"As a general rule of thumb, I don't think it makes sense in the clinical setting to buy hardware where people say, 'You could have this great application in two or three years when it gets FDA approval,'" he said. "The cost of hardware is always going to go down."

Rimm suggested, though, that labs could struggle to catch up if they haven't laid the groundwork for adoption of digital pathology before the first AI applications come to market.

"If you want to be a competitive site, then you need to be ready when the AI comes out," he said. "You can't say, 'Oh, I'm going to wait for AI,' and then when it comes out say, 'I think I'll go digital now,' because then you're two years behind the curve, because that is how long it takes to go digital."

"So I think many of us are thinking, OK, AI is pretty close, let's get ourselves digital so we can take advantage of it when it hits," he said.

Rimm added that he believes improvements in digital pathology platforms will also drive uptake.

Specifically, he said that the Leica Aperio AT2 DX system uses a more open data format than the Philips platform, which he said could make it more attractive to customers, particularly hospital systems.

"The Philips scanner [uses] an image format that we can't read [without Philips software]," Rimm said, adding that the file format used by the Leica system is compatible with a wide range of software tools.

"In my opinion, that has scared people away [from the Philips system]," he said. "I know a couple of places that have tried it and then said, 'No thanks,' and a lot of the reason for that was the closed system."

Margaret Horton, head of marketing, digital and computational pathology at Philips, said that the choice of file format was guided by the requirements of the FDA regulatory process.

Rimm said that Yale is beginning to ramp up its investments in digital pathology technology with the goal of being fully digital in three years.

A number of larger labs, he noted, have already invested significantly in the technology.

"They are scanning a certain percentage of their slides because they see it's going to be a competitive advantage to be digital," he said. "And I agree with that. It may become something that you advertise — that you are digital and you send [customers] digital images of every slide. And that may make people send their specimens to you as opposed to some other competitor."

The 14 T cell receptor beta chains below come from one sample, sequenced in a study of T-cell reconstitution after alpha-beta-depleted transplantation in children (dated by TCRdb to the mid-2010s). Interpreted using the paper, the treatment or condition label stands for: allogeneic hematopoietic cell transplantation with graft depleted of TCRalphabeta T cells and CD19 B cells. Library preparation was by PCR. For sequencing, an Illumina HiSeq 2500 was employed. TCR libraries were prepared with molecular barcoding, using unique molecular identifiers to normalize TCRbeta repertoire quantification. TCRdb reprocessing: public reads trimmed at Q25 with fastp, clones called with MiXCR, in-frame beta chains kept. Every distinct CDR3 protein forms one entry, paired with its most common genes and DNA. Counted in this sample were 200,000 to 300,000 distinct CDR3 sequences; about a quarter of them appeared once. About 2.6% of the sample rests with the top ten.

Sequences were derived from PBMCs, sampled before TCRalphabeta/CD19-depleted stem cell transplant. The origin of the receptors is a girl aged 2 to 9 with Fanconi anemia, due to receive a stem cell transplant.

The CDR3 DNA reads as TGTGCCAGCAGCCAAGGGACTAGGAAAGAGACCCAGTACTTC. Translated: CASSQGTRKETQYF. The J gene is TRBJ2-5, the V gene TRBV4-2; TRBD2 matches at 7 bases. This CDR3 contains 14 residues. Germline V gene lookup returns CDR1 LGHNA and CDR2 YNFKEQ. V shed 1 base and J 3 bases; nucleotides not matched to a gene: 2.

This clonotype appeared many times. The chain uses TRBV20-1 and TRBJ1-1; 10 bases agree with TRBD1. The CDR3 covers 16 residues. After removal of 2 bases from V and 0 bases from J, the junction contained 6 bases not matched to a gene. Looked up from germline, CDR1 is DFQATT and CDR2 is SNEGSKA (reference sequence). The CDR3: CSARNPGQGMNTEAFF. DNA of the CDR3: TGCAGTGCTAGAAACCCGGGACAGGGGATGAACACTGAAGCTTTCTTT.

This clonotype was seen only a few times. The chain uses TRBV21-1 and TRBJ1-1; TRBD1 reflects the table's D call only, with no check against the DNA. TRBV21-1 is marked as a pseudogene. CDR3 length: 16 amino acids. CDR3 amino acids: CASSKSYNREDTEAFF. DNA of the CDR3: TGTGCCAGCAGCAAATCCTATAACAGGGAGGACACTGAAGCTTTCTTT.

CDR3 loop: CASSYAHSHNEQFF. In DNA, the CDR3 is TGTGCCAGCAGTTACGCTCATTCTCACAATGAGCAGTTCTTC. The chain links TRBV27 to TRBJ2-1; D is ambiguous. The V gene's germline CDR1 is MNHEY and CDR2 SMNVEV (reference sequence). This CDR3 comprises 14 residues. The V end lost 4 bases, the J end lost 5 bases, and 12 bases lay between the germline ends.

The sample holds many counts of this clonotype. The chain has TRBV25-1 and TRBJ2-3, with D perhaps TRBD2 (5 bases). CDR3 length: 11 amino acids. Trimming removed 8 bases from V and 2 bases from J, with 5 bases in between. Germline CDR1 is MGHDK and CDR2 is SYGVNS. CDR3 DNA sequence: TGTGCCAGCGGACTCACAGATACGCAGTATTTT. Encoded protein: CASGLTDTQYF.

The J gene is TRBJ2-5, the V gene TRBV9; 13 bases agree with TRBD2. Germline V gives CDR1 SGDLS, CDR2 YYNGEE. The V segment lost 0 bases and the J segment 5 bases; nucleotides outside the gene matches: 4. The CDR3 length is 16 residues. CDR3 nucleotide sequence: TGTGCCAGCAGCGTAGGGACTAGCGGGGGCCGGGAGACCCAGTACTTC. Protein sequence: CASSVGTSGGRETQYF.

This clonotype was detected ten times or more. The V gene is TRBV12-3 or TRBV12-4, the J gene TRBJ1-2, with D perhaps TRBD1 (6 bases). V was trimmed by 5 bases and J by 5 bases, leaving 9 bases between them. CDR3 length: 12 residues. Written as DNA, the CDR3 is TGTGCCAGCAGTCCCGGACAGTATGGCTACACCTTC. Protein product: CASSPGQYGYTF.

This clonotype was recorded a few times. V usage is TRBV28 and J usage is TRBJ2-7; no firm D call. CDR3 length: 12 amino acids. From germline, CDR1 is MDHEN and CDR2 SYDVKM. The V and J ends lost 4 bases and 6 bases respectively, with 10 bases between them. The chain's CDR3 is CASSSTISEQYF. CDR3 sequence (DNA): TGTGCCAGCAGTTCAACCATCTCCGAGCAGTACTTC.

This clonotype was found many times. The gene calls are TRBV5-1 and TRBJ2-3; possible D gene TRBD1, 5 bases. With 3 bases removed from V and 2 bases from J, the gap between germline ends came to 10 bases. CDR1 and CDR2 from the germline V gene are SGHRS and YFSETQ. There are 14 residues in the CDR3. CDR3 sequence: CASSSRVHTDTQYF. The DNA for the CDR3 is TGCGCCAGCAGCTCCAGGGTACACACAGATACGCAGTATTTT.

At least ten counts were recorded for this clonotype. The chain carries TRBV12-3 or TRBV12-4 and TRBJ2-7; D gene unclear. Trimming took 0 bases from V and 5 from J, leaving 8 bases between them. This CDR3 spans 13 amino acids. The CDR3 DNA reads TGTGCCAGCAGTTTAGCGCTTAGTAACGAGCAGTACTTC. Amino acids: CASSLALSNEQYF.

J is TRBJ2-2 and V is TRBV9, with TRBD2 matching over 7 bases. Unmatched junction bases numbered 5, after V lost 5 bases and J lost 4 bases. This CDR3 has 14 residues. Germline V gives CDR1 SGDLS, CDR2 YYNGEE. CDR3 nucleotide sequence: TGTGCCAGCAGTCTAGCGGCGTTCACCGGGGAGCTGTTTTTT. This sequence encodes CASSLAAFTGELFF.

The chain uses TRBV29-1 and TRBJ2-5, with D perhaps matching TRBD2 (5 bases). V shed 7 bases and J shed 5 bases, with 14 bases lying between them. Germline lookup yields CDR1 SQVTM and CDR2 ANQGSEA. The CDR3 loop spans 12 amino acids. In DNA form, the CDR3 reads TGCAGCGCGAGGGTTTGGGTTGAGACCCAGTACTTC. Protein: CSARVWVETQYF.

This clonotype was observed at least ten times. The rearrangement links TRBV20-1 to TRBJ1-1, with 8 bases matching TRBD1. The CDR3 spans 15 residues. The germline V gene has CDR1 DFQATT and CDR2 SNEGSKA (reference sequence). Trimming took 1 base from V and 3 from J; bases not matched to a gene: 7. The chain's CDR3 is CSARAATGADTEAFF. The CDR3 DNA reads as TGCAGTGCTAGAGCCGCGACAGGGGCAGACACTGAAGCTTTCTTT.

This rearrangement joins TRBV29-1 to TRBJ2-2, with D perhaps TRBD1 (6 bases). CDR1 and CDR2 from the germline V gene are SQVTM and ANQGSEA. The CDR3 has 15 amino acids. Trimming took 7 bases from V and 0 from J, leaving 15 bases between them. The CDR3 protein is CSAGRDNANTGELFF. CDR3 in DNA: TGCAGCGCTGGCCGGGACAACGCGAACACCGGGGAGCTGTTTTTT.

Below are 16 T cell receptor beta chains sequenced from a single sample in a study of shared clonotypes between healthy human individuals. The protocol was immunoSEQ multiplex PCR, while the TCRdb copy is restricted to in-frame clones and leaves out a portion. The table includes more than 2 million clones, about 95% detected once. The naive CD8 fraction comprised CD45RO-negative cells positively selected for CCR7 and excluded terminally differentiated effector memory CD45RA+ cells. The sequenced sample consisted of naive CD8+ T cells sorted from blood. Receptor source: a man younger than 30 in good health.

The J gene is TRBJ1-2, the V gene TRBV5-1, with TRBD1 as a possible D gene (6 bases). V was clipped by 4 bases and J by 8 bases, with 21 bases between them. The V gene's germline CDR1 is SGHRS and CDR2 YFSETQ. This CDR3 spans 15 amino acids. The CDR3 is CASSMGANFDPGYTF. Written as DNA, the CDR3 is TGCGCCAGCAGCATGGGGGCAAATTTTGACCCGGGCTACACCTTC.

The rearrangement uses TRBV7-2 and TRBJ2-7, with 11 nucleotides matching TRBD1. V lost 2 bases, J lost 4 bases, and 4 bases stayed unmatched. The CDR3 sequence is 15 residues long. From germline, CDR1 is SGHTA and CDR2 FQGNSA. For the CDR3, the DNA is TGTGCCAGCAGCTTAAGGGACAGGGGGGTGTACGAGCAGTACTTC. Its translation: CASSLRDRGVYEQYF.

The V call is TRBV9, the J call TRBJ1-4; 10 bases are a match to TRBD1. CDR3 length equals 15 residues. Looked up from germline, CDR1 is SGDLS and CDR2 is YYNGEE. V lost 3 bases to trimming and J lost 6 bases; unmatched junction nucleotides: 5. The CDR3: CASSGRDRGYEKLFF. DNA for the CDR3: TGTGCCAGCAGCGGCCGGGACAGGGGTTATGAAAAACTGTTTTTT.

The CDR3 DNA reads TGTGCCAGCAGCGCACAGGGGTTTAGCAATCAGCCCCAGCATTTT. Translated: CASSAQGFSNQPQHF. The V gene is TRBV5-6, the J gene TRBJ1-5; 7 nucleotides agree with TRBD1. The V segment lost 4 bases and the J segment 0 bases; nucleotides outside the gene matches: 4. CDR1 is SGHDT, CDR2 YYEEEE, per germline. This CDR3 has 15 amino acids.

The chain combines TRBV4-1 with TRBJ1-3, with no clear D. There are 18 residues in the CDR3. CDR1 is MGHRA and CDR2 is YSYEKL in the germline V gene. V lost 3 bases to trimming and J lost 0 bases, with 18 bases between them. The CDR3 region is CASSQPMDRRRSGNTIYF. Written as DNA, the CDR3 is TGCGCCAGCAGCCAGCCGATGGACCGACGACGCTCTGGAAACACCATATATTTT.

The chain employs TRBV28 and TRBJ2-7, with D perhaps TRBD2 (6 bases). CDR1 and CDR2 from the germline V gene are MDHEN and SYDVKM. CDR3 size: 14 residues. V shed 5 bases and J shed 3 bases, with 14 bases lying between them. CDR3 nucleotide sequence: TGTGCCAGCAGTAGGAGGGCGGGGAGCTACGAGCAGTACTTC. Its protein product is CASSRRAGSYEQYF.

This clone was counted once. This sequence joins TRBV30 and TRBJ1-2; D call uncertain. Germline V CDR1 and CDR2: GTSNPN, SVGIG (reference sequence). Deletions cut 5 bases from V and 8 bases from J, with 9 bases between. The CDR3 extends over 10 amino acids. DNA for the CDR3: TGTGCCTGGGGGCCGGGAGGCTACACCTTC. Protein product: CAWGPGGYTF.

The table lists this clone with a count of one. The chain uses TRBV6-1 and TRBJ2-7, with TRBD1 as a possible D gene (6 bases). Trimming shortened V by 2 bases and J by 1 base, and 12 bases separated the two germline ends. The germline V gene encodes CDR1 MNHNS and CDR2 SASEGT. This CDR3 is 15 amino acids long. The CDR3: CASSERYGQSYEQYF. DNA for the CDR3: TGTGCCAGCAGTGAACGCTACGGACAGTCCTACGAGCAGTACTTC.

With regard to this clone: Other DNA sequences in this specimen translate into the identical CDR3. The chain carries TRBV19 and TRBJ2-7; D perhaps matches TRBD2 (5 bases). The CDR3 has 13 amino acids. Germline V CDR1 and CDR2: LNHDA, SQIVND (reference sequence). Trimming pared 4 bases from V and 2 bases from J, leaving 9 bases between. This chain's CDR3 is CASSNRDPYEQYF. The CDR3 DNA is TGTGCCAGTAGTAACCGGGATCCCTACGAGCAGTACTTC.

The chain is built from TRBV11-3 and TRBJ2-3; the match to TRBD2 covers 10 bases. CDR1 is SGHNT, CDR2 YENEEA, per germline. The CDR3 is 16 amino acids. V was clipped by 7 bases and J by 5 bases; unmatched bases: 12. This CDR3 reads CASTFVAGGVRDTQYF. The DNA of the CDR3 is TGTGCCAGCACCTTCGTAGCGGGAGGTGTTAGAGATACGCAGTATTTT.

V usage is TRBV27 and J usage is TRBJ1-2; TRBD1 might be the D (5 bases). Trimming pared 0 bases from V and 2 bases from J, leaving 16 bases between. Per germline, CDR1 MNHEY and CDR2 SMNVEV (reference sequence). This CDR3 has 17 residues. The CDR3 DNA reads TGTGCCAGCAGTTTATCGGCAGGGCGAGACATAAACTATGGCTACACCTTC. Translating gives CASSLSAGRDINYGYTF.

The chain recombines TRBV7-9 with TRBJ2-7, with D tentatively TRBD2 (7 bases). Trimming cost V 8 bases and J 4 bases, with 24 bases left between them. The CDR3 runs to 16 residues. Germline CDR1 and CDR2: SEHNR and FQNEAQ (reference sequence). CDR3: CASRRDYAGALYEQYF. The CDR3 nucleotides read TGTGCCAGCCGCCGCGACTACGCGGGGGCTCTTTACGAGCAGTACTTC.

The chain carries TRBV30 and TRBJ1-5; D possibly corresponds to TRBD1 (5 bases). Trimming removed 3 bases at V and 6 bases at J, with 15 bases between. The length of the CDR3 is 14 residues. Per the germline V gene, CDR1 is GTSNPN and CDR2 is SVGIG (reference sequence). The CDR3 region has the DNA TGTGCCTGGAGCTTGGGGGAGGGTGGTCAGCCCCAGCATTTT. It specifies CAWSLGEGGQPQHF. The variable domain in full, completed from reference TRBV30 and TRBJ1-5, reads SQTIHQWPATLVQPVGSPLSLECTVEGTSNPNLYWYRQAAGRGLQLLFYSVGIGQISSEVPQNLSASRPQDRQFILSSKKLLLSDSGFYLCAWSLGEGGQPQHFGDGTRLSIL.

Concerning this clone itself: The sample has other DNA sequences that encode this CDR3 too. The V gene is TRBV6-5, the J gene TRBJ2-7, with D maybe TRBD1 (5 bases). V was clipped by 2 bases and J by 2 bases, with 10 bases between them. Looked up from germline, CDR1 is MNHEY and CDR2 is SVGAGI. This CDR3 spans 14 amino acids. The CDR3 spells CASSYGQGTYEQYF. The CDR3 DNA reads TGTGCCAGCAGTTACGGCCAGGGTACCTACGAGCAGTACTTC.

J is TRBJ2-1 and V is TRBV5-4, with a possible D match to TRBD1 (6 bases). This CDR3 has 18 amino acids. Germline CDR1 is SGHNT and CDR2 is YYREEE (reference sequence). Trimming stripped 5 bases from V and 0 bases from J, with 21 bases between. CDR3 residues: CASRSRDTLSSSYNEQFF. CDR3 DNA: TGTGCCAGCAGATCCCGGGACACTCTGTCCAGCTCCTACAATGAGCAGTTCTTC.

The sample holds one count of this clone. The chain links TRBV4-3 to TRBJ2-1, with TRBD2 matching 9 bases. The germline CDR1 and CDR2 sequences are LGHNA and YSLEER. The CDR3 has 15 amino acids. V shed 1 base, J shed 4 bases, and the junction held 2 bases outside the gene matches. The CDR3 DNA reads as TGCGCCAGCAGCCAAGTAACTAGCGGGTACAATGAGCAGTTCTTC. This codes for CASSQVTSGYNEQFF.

Alverno plans to be fully digital by early 2020, said President and CEO Sam Terese, noting that the company currently has eight Philips scanners in place with plans to add another four toward the end of the year.

As the Diaceutics survey suggested, validation has proven a somewhat challenging part of the process.

"It's a little harder to validate because there is no one to go talk to about how to do it," Terese said. "We've had to create [a validation process], and I hope that makes it easier for others."

Like Rimm and Cacciabeve, Terese said digital pathology will become "really interesting" several years in the future when AI and computer-assisted diagnosis applications become available.

However, he added, the immediate advantages are also substantial given the many different sites Alverno services.

"We generate around 1.1 million to 1.2 million slides each year, so that translates to about 5,000 to 6,000 slides a night," he said. "Each and every day we have to send those slides to numerous locations throughout our network. If you think about what digital pathology is going to do for us, basically all that work will go away. No longer will we be putting thousands of slides in cars and driving them through all sorts of weather and whatever else."

That will allow the company to cut its courier costs dramatically while also speeding up turnaround time by what Terese estimated would be an average of around 24 hours.

He said the digital system will also enable easier sharing of slides, allowing, for instance, "a pathologist who doesn't have a certain expertise to rely on a partner or someone somewhere else to kind of fill in the blanks for them. So, I think we will improve the health for the overall community that we serve."

LabCorp announced last year that it would install the Philips IntelliSite Pathology system in four of its labs. Under its collaboration with Philips and Mount Sinai to establish the Mount Sinai Digital and Artificial Intelligence Enabled Pathology Center of Excellence, LabCorp will help integrate digital pathology throughout the Mount Sinai system. Additionally, Mount Sinai pathologists will provide expert consultations when needed on samples from LabCorp customers.

"We have … key opinion leaders of national and international reputations, and we already receive on a routine basis [specimens] from patients both inside and outside New York, and digital pathology is a tool that will ease that extramural clinical services that we offer the community," said Carlos Cordon-Cardo, chairman of Mount Sinai's department of pathology, molecular and cell-based medicine.

Cordon-Cardo and his colleagues are also developing AI-based tools for applications including making mitotic counts in cancer specimens and grading prostate and breast cancer specimens.